A genetically modified pig is at the centre of a battle of wits between the conglomerate that created him and a young Korean girl who is determined to save his life, in Korean director Bong Joonho’s delightfully idiosyncratic Okja. By Tony Rayns.
The upcoming 50th anniversary of the partial decriminalisation of male homosexuality in the UK offers a prime opportunity to look back at the portrayal of queer lives in British film and TV in the 60s and 70s, an era struggling to emerge from a straitjacket of sexual conformity. By Simon McCallum.
For more than 50 years, the French director Philippe Garrel has condensed, refracted and reimagined the highs and lows of his life on film – from his drug-fuelled relationship with the German singer Nico in 1979’s L’Enfant secret, to his love affair with a much younger woman in this year’s Cannes title Lover for a Day. By Cristina Alvarez López and Adrian Martin.
In a festival dominated by security concerns and a row about the status of small screen work, excellent films by Andrey Zvyagintsev and the Safdie brothers held sway in a line-up in which several normally dependable auteurs, among them Michael Haneke, fell short of their usual high standards. By Nick James.
+ Fringe benefits
Away from the Competition, there is plenty of filmmaking that makes up in originality and freedom anything it lacks in polish. By Isabel Stevens.
On latterday prolific directors
On our radar
Holding back the digital tide at Dunkirk, HandMade in Edinburgh, shaken up in Sheffield, and a window on the Arab world.
Interview: Everyday people
Koreeda Hirokazu, the director of the piercing family drama After the Storm, discusses manga, Ken Loach and learning how to be a father. By Nick Roddick.
The Handmaiden and Korean cinema at the UK box office. By Charles Gant.
Rediscovery: Mortal combat
The spectre of Death haunts Fritz Lang’s breakthrough 1921 film Der müde Tod, a harrowing quartet of tales of lovers lost. By Pamela Hutchinson.
Dispatches: Dead calm
Nicole Kidman has always been fearless choosing her roles, and her composure has rarely faltered in a dizzying variety of genres and tones. By Mark Cousins.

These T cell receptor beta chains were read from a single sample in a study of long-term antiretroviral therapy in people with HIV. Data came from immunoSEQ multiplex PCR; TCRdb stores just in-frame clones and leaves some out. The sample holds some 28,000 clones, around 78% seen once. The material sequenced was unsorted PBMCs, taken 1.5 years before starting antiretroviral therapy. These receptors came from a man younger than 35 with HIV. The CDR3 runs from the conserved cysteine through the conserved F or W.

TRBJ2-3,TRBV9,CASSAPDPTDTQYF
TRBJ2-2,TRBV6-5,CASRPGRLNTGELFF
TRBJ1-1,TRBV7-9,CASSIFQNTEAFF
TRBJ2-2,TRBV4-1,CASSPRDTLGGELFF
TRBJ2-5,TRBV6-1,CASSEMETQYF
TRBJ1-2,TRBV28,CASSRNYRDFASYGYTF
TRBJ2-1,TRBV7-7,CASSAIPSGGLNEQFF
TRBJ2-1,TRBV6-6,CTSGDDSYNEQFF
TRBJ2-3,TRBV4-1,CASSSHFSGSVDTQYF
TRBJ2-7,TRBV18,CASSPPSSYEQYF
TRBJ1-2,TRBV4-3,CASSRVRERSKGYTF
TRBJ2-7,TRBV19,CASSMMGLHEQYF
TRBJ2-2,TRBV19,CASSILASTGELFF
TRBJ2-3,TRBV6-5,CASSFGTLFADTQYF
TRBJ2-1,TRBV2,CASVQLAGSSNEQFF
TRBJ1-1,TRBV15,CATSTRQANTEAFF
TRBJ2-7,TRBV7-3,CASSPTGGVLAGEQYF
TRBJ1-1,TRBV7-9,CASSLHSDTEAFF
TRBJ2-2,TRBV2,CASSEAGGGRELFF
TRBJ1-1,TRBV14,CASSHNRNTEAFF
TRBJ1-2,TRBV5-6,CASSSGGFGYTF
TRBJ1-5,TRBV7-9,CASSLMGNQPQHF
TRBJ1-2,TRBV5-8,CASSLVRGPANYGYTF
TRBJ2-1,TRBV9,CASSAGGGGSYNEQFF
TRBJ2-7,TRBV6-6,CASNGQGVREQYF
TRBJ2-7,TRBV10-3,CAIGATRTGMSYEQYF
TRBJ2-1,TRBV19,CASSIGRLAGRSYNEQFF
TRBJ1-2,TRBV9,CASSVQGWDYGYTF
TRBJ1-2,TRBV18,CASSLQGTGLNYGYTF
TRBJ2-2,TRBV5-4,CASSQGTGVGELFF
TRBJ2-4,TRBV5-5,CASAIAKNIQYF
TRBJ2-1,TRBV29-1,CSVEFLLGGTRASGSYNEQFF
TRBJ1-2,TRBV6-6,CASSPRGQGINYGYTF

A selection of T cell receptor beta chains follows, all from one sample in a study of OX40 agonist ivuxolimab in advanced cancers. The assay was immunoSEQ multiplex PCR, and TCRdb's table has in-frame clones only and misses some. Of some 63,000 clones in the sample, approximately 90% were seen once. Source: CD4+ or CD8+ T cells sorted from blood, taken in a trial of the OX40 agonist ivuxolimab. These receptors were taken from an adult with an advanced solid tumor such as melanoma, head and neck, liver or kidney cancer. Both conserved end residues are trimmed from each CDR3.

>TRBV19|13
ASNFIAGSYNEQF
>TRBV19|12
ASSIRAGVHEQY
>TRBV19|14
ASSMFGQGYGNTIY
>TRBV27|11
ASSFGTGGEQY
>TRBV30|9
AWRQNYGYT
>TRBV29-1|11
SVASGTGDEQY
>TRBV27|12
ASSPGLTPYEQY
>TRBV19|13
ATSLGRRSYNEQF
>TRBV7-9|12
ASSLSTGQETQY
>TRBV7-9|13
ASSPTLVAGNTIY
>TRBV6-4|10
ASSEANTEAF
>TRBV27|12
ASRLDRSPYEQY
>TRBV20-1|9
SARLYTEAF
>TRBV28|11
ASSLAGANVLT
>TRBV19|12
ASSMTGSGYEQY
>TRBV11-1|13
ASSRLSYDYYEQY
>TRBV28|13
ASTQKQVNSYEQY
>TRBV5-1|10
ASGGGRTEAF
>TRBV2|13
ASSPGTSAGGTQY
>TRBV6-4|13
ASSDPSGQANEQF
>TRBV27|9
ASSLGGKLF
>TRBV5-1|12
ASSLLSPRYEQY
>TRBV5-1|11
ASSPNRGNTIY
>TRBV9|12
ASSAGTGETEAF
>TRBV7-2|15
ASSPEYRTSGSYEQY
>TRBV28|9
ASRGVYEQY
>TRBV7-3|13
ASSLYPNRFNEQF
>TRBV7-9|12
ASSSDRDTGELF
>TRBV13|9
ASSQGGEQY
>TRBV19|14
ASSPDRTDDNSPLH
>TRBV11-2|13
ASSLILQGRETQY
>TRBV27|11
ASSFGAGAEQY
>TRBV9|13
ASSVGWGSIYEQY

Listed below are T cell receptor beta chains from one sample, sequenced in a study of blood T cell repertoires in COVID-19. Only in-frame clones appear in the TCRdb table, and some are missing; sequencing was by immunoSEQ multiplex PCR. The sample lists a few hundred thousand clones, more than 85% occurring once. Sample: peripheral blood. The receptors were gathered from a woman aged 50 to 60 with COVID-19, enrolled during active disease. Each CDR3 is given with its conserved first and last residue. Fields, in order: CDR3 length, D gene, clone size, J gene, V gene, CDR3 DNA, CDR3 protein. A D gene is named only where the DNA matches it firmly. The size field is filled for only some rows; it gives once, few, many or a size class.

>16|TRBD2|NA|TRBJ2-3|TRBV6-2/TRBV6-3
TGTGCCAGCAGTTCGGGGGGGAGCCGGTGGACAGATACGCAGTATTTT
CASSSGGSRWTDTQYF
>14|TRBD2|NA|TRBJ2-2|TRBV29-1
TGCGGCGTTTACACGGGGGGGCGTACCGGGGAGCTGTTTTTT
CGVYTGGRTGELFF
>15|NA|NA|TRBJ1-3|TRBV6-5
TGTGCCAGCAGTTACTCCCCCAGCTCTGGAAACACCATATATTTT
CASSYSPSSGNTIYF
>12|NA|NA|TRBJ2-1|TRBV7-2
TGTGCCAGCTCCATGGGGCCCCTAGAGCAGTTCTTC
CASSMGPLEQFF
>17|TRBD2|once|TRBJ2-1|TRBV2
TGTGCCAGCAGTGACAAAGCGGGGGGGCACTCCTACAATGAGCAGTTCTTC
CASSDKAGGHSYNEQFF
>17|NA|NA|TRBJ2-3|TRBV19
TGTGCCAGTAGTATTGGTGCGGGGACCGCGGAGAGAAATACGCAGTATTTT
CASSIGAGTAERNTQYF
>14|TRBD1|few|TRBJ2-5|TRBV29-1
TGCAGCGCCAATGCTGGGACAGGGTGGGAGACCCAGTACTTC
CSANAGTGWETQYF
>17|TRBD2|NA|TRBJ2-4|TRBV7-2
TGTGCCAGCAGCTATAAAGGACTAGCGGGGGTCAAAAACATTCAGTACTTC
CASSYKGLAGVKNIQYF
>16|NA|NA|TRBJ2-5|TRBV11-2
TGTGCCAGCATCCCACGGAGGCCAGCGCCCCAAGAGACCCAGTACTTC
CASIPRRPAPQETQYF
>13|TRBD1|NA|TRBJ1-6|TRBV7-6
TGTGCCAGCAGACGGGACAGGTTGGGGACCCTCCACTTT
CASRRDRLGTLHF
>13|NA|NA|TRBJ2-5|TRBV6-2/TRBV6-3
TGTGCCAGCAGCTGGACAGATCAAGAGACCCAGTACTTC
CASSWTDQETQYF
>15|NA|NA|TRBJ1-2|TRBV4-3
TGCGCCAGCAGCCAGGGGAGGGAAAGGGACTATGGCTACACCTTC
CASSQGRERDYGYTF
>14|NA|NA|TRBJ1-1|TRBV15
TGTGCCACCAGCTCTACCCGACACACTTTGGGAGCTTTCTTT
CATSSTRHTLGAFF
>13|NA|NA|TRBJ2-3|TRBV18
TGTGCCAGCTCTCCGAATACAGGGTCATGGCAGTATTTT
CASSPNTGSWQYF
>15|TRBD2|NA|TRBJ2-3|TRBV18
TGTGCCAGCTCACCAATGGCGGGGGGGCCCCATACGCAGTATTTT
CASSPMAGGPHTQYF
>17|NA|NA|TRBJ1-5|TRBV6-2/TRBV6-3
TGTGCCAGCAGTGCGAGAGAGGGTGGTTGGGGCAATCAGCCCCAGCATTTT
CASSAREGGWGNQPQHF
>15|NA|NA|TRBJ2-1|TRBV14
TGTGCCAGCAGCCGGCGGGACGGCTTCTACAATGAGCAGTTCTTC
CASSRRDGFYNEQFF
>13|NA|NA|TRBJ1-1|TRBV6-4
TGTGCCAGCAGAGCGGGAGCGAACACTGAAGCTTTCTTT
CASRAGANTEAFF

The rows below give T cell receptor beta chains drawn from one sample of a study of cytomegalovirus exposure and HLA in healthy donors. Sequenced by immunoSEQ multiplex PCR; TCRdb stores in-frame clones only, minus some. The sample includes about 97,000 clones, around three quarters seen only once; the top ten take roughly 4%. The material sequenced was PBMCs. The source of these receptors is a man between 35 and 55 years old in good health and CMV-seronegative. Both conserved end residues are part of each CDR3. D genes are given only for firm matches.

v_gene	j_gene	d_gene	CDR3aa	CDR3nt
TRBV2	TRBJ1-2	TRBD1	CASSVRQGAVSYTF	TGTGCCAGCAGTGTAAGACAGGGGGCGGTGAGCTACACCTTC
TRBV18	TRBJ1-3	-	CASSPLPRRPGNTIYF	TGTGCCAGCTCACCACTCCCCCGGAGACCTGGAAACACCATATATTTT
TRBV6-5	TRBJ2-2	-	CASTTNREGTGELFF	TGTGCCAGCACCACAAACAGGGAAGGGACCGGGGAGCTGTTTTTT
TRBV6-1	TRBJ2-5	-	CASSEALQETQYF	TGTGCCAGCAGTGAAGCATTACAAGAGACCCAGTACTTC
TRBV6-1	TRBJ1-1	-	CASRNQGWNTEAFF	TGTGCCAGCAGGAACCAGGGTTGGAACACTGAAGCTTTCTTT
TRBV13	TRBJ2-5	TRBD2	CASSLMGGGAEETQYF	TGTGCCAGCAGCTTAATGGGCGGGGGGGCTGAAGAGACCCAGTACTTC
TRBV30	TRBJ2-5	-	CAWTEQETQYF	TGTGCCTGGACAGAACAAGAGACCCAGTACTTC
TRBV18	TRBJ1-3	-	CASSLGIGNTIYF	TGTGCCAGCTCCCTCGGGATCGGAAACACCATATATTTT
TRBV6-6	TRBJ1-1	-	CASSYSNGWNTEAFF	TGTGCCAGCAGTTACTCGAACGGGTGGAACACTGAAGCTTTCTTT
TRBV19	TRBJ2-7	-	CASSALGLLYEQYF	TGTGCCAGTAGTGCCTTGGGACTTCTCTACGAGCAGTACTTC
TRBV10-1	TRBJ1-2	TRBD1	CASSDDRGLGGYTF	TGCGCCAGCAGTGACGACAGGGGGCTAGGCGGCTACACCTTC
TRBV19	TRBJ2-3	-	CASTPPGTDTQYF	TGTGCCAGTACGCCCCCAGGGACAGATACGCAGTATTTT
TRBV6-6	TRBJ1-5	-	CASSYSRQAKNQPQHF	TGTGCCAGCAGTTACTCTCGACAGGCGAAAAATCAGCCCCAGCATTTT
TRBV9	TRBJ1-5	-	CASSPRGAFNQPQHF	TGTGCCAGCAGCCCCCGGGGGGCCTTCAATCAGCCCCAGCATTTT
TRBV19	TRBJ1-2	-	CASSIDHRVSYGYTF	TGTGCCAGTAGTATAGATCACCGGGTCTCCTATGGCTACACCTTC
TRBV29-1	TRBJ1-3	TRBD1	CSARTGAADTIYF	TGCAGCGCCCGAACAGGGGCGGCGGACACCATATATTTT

Opinion: Rethinking the past
Curation has gone mainstream: is it time to think about how curators have shaped film history – and kept certain kinds of film alive? By Sophie Mayer.
Primal screen: Erased marx
Little remains of the Marx Brothers’ first film but rumours: can we imagine what a silent Marx comedy would have been like? By David Cairns.
Artists’ moving image: The neverending story
The indeterminate, constantly shifting digital landscapes in the work of Ian Cheng offer the viewer a glimpse of eternity. By Nick Pinkerton.
Hong Kong: Hidden treasures
This year’s Hong Kong festival was noticeably short on big discoveries, but there were still intriguing gems to be unearthed. By Tony Rayns.
Films of the month
By the Time It Gets Dark
The Human Surge
plus reviews of
Alone in Berlin
Centre of My World
From the Land of the Moon
A Good Day to Die
Guardians of the Galaxy Vol. 2
In This Corner of the World
King Arthur: Legend of the Sword
Lost in Lebanon
A Man Called Ove
My Cousin Rachel
The Seasons in Quincy: Four Portraits of John Berger
Stockholm My Love
Summer in the Forest
Whitney: Can I Be Me
Home Cinema features
Vanishing act: Housekeeping
A faithful rendition of Marilynne Robinson’s novel of love and disappearances, Bill Forsyth’s best film has been all but invisible. By Trevor Johnston.
Revival: Rita, Sue and Bob Too
Thirty years after its first release, Alan Clarke’s disquieting, raucous picture of life at the bottom remains hopelessly hilarious. By Kate Stables.
Lost and found: Sinful Davey
There are good reasons why John Huston’s period romp hasn’t lasted in the collective memory – but also some why it’s worth a glance. By Jonathan Coe.
plus reviews of
Behind the Door
The Big Heat
Spotlight on a Murderer
1990, Seasons 1 and 2
Wear and Tear: The Threads of My Life by Tracy Tynan (Duckworth Overlook) reviewed by Pamela Hutchinson
William Faulkner at Twentieth Century-Fox edited by Sarah Gleeson-White (Oxford University Press) reviewed by Jonathan Rosenbaum
Boro: Walerian Borowczyk by Daniel Bird (Centre Pompidou/Friends of Walerian Borowczyk/Carlotta) reviewed by David Thompson
The Ordinary Man of Cinema by Jean Louis Schefer, translated by Max Cavitch, Noura Wedell and Paul Grant (Semiotext(e)) reviewed by Nick Pinkerton
Leni Riefenstahl’s awfulness every which way
Lady Macbeth’s cheap thrills
Get Out’s necessary horror
Watching Fassbinder in Pinochet’s Chile
Films of the month as opposed to best films of the month
Captain America’s non-aggression and Absolutely Fabulous’s non-nostalgia
The first-ever orchestral film score
The Wicker Man
The incendiary final moments of Robin Hardy’s horror classic show a community destroying its only hope of salvation. By Adam Scovell.